Matt Clarke looks at the recently described Green-spotted or Peppermint pikehead, Luciocephalus aura.
Scientific name: Luciocephalus aura Tan and Ng, 2005
Common name: Luciocephalus sp. "Peppermint" and L. sp. "Green".
Origin: Described from the middle reaches of swamps in the Batang Hari basin in Jambi in the Sungai Pijoan region of central Sumatra in Indonesia.
Size: The largest type specimens are around 11cm/4.25" long, but it may reach similar proportions to L. pulcher at almost 15-20cm/6-8".
Diet: Live foods, such as small fish or shrimps. Like L. pulcher, it is reportedly difficult to wean onto dead foods. Luciocephalus has protrusible jaws and can take large prey for their size.
Water: Luciocephalus aura is found in forest swamp habitats, so should do best in very soft, acidic water with a pH of 5.0-6.0.
Aquarium: A bit tricky in terms of diet and water requirements, so best kept in a planted species tank of about 90-120cm/36"-48". Often kept in groups, but provide plenty of surface cover in case of aggression. It lives alongside at the water surface alongside a range of cyprinids, including various Rasbora and Puntius species, as well as loaches and anabantoids, such as Trichogaster trichopterus. According to Tan and Ng, L. aura is also found alongside L. pulcher at Jambi, but the two fish may live in different habitats, with L. aura in faster flowing water and L. pulcher in the more stagnant areas. Provide a little extra flow to keep it happy.
Breeding: Recent research by Ruber et al. 2006 has shown that Luciocephalus are members of the spiral egg clade. Their unusual pear-shaped eggs have spiral ridges on the surface that lead to a structure called the micropyle. This is believed to indicate their relatedness to Sphaerichthys. Like pulcher, aura is probably a paternal mouthbrooder. L. pulcher males brood around 150 eggs and do not feed for the month-long brooding period.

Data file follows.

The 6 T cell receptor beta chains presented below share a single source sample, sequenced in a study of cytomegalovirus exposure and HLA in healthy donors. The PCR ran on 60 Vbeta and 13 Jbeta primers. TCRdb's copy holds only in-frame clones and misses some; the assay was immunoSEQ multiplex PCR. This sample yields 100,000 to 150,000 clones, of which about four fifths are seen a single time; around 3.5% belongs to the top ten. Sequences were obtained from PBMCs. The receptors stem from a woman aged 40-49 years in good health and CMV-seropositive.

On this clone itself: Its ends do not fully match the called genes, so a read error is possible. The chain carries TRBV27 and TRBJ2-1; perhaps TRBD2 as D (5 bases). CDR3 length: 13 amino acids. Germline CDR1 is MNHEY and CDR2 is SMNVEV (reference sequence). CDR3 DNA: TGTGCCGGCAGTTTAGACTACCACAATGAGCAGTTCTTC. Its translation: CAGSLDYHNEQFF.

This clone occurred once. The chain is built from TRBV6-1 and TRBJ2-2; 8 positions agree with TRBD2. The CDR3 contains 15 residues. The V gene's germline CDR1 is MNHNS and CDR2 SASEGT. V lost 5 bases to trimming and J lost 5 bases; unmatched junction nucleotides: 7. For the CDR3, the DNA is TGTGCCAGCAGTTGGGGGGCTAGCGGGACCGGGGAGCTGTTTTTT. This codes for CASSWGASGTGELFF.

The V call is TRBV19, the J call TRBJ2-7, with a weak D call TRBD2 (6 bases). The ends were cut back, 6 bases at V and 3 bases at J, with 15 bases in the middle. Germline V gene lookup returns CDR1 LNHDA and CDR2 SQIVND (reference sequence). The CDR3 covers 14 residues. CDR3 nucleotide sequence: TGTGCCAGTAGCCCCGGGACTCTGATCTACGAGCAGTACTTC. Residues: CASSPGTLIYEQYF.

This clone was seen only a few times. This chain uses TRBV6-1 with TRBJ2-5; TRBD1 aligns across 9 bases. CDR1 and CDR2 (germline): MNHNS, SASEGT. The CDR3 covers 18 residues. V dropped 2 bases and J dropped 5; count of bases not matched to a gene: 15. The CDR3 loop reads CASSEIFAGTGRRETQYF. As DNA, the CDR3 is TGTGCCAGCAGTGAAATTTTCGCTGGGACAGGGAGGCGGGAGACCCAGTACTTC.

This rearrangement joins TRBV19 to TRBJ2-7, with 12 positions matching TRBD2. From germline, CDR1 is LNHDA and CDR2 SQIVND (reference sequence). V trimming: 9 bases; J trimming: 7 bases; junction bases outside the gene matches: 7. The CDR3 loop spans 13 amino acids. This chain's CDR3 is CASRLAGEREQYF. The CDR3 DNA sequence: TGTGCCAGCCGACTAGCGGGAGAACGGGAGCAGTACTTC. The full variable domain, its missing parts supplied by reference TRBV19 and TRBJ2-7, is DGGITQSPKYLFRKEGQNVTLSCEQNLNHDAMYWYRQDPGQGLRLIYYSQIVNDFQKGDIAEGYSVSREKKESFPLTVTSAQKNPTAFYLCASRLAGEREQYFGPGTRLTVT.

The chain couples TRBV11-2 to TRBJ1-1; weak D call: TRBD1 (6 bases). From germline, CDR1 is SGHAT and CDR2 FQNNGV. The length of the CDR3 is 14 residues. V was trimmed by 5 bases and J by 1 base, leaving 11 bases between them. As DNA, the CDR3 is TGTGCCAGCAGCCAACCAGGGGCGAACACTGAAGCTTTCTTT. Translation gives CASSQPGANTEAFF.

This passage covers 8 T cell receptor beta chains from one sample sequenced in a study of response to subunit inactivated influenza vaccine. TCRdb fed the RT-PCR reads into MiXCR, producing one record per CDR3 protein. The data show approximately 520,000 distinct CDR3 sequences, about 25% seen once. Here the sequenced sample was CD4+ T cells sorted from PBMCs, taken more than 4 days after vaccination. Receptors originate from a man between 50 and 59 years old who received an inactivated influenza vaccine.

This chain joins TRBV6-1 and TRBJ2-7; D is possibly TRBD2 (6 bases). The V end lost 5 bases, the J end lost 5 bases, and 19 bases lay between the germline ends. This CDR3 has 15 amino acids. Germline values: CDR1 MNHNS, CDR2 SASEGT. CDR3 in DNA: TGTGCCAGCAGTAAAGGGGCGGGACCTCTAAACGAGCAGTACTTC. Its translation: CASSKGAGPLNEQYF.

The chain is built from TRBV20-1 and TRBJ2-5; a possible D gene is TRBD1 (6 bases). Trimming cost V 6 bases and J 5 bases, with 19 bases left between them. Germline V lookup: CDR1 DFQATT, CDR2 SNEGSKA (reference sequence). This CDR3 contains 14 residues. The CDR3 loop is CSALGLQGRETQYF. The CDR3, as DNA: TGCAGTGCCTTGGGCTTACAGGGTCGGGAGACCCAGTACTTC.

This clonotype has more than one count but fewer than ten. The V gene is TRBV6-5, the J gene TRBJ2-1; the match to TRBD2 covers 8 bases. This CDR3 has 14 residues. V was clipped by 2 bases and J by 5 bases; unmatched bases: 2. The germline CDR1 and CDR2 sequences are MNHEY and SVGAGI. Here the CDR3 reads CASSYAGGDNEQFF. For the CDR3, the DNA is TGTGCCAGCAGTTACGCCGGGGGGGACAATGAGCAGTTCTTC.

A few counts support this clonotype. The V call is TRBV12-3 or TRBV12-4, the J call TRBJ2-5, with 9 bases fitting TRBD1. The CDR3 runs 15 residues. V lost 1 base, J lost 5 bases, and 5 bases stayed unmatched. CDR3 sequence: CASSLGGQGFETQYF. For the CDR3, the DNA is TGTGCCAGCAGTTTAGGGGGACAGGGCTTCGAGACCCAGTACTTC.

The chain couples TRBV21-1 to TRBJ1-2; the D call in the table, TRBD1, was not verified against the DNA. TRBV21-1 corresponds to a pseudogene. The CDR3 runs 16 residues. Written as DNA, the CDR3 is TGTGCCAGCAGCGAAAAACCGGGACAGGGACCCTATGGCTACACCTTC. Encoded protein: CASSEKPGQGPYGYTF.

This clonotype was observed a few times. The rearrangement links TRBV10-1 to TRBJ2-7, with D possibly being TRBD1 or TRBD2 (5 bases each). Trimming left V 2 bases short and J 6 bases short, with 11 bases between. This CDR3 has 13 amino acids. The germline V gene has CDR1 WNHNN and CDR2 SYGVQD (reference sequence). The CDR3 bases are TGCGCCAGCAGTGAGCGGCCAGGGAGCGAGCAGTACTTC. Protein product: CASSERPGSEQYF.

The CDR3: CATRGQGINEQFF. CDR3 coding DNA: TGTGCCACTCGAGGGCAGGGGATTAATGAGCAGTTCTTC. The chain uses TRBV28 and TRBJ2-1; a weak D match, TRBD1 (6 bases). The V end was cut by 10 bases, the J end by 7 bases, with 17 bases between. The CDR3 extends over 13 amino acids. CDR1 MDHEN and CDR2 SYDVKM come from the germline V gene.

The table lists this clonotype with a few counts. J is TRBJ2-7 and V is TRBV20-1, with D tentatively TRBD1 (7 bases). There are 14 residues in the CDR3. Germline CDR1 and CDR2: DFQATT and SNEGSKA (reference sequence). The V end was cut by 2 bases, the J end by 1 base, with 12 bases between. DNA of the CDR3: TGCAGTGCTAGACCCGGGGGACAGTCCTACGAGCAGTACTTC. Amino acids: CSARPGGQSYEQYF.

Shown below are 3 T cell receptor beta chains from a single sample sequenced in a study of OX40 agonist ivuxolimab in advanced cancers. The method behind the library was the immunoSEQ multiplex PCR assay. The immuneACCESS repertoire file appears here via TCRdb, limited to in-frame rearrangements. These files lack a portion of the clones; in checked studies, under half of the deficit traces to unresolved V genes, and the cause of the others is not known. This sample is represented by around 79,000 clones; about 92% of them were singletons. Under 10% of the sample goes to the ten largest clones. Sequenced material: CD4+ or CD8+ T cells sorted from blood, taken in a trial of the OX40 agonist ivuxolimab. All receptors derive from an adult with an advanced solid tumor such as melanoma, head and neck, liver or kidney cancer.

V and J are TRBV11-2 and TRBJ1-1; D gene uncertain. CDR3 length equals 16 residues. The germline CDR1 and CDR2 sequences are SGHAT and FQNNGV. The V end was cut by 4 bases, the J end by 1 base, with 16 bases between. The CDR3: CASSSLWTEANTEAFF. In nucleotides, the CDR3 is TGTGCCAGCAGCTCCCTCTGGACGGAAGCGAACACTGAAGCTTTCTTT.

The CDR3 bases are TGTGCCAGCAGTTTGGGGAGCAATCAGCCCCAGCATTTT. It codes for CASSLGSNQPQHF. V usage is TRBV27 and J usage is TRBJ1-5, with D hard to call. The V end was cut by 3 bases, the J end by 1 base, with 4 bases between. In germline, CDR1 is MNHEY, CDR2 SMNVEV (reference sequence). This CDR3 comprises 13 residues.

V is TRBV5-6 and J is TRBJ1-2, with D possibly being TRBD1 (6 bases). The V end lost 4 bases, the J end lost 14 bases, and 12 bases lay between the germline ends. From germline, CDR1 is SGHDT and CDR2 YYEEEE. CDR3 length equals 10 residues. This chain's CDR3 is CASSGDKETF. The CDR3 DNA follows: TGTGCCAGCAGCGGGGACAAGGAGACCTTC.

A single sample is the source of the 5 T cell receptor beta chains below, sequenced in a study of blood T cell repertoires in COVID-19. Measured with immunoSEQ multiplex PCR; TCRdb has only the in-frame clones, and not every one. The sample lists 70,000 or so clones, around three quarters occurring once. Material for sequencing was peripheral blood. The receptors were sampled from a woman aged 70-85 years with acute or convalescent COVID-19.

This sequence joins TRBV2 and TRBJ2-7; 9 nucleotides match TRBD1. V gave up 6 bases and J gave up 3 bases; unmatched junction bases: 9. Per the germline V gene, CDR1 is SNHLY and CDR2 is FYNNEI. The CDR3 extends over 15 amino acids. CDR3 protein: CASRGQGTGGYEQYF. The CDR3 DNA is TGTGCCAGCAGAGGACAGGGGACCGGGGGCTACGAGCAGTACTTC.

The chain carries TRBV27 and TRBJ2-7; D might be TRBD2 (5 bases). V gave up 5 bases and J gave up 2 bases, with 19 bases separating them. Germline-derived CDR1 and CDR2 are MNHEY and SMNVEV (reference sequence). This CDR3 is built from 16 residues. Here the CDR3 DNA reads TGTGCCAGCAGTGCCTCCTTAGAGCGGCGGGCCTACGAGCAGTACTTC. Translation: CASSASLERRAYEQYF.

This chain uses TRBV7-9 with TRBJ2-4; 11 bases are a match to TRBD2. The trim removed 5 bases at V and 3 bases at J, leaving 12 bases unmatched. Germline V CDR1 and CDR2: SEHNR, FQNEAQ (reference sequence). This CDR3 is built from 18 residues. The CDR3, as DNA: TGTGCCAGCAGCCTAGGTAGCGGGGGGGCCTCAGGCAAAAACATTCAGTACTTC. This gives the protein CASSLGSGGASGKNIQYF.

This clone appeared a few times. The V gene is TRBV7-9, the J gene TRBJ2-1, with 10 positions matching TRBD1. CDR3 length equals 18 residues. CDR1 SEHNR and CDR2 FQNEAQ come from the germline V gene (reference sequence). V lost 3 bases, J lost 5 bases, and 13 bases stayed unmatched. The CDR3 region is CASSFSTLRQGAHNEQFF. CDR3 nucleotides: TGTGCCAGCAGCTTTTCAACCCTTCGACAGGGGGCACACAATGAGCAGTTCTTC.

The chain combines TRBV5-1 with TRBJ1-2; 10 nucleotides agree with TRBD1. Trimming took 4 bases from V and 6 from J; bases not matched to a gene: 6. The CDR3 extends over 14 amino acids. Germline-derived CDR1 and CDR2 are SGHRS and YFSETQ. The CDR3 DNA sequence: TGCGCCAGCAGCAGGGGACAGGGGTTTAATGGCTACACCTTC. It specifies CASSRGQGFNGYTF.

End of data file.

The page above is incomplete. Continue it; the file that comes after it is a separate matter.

Notes: The species was first collected by Maurice Kottelat and Heok Hui Tan in 1994. The Luciocephalus only contains two species, the more common L. pulcher, which was described way back in 1830, and this new fish, which was described in 2005. Despite appearances, this is a member of the goramy family Osphronemidae, where the genus sits in a subfamily called the Luciocephalinae.
Identification: Easy to tell apart from Luciocephalus pulcher by the presence of irridescent green spots on the broad longitudinal stripe. It also differs morphometrically, with a smaller preanal length, greater postdorsal length, smaller caudal peduncle length, greater anal fin base length and smaller eye diameter. The name "aura" refers to the glowing irridescence of these markings.
Availability: I first saw this species for sale at Wharf Aquatics a few years ago, where it was imported as L. pulcher. These ones were on sale at Water Gardens UK @ Oxford (01865 876516) during the summer of 2006. They're not common in the trade.
Price: Expect to pay around £10-30 each.